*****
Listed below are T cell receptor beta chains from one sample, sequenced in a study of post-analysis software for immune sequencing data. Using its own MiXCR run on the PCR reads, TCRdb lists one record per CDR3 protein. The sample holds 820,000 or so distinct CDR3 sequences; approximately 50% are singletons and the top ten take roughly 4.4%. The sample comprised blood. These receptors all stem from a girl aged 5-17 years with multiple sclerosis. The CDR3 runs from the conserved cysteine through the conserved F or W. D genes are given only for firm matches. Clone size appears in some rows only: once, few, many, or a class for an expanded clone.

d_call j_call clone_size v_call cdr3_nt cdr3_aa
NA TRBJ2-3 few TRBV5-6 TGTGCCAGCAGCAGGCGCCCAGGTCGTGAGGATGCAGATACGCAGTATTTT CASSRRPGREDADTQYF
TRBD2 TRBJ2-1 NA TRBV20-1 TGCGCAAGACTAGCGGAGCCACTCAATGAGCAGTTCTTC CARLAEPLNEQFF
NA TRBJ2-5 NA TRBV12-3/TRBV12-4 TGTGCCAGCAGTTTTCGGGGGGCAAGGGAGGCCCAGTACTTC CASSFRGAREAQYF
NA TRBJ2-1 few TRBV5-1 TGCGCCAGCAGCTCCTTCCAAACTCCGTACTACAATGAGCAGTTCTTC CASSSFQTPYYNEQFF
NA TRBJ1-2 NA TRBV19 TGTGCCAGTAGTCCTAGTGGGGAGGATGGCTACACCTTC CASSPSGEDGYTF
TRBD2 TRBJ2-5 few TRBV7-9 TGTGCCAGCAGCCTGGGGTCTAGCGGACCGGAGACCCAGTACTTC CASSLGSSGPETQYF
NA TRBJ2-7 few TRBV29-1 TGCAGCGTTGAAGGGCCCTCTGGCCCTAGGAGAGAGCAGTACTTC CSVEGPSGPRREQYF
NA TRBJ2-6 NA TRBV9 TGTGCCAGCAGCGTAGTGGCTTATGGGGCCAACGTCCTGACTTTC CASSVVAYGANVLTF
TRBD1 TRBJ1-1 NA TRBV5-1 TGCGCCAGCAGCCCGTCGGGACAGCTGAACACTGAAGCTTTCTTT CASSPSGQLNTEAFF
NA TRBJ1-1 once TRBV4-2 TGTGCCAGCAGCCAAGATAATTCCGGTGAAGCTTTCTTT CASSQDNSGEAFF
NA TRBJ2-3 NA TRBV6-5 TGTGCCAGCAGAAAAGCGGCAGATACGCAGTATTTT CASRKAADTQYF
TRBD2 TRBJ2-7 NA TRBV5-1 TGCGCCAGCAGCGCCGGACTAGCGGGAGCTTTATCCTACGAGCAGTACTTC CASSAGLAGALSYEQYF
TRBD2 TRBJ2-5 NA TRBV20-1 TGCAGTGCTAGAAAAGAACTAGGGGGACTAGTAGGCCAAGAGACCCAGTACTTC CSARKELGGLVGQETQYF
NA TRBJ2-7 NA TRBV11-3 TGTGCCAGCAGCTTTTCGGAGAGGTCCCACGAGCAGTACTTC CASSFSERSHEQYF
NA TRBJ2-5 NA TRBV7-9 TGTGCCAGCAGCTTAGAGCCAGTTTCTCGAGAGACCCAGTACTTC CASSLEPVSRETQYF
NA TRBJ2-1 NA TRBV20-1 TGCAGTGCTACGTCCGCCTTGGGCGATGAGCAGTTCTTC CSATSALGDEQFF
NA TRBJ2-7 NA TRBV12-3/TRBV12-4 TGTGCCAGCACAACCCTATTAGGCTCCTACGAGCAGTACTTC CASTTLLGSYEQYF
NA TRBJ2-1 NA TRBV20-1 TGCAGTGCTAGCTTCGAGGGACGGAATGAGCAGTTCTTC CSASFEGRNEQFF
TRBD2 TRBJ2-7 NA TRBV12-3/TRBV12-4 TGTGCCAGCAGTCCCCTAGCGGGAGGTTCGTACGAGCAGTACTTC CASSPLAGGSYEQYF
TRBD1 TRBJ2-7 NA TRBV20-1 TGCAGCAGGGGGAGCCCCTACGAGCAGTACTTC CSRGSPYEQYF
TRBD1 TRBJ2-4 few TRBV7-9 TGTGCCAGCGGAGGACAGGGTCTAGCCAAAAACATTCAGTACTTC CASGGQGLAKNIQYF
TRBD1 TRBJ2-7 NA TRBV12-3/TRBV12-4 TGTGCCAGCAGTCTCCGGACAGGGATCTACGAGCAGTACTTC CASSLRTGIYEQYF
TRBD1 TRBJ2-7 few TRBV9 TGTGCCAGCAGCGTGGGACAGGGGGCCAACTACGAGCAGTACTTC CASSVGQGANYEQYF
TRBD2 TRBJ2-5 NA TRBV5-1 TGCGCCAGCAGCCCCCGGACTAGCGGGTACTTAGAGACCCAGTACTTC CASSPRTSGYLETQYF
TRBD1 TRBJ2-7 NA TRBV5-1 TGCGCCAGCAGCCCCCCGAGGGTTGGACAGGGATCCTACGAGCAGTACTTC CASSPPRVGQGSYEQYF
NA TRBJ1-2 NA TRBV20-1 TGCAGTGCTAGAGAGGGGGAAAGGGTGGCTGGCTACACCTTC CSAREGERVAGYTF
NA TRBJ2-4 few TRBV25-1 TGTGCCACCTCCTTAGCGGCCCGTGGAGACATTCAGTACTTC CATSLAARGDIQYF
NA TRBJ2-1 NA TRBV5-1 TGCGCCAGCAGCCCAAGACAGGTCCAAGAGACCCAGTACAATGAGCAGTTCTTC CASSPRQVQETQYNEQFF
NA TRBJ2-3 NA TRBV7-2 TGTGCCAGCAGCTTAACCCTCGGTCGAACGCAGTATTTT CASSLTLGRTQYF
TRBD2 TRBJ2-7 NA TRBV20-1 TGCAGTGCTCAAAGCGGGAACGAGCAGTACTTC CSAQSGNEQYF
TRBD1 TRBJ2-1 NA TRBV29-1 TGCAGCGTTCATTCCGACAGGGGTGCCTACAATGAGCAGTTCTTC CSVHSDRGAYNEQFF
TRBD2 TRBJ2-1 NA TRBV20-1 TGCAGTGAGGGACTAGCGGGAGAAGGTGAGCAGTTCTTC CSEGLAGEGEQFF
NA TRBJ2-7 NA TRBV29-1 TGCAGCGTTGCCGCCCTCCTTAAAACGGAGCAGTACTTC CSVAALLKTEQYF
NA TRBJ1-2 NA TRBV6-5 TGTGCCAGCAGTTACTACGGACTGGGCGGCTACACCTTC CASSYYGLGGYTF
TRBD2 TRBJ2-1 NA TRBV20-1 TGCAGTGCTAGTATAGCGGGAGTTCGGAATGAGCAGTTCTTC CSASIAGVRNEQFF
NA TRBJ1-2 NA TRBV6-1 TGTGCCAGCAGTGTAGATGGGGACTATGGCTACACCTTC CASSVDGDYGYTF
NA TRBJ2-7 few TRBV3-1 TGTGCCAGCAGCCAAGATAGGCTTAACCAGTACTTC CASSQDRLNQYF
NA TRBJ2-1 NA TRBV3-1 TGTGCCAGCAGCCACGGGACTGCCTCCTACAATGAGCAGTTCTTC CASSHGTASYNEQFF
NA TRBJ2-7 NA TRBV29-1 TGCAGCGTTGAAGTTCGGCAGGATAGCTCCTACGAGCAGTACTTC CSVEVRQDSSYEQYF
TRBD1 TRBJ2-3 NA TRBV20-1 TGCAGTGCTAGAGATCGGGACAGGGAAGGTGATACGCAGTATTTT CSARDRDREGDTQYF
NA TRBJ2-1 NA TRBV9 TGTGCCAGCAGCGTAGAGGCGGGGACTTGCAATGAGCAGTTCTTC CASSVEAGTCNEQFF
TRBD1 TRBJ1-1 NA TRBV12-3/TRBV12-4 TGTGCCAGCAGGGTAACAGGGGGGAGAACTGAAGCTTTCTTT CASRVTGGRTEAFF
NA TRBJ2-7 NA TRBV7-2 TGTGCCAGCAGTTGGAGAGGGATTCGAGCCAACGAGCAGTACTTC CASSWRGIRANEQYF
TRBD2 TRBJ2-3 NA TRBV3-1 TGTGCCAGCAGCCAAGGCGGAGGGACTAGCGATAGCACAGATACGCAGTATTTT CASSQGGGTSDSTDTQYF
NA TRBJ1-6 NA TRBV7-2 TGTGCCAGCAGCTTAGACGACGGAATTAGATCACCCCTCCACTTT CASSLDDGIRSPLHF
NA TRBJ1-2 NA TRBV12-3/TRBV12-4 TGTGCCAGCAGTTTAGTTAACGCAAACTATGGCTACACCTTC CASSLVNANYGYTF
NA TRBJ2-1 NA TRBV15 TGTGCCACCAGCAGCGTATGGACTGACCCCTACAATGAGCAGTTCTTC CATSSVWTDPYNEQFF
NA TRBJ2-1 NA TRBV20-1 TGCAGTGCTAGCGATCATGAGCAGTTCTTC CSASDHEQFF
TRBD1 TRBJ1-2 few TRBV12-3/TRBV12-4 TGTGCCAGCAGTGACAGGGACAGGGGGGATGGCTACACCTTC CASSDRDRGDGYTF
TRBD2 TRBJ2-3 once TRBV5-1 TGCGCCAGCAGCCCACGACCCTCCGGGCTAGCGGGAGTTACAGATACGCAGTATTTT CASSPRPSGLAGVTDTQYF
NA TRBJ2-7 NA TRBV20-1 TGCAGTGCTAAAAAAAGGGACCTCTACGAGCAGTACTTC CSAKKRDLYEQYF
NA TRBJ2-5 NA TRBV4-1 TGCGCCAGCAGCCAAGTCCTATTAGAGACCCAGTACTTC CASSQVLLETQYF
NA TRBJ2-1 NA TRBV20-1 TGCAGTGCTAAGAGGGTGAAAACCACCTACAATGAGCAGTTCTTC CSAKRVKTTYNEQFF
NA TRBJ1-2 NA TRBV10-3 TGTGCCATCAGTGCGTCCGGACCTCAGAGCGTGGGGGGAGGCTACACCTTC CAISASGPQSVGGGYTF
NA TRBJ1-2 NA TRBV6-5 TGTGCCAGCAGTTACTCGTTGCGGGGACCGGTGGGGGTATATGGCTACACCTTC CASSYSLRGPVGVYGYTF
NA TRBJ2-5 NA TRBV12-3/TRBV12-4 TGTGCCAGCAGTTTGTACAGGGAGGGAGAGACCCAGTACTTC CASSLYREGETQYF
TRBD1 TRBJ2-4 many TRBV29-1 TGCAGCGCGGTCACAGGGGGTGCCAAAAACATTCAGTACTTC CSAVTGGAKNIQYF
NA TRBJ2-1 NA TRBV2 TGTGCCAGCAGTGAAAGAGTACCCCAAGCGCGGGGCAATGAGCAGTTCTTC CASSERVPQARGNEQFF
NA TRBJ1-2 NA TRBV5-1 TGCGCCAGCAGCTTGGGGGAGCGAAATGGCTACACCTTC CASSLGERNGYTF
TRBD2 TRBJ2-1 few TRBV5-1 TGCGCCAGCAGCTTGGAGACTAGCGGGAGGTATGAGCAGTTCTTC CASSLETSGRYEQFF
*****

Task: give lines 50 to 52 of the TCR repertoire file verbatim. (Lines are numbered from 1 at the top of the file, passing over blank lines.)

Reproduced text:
NA TRBJ2-1 NA TRBV20-1 TGCAGTGCTAGCGATCATGAGCAGTTCTTC CSASDHEQFF
TRBD1 TRBJ1-2 few TRBV12-3/TRBV12-4 TGTGCCAGCAGTGACAGGGACAGGGGGGATGGCTACACCTTC CASSDRDRGDGYTF
TRBD2 TRBJ2-3 once TRBV5-1 TGCGCCAGCAGCCCACGACCCTCCGGGCTAGCGGGAGTTACAGATACGCAGTATTTT CASSPRPSGLAGVTDTQYF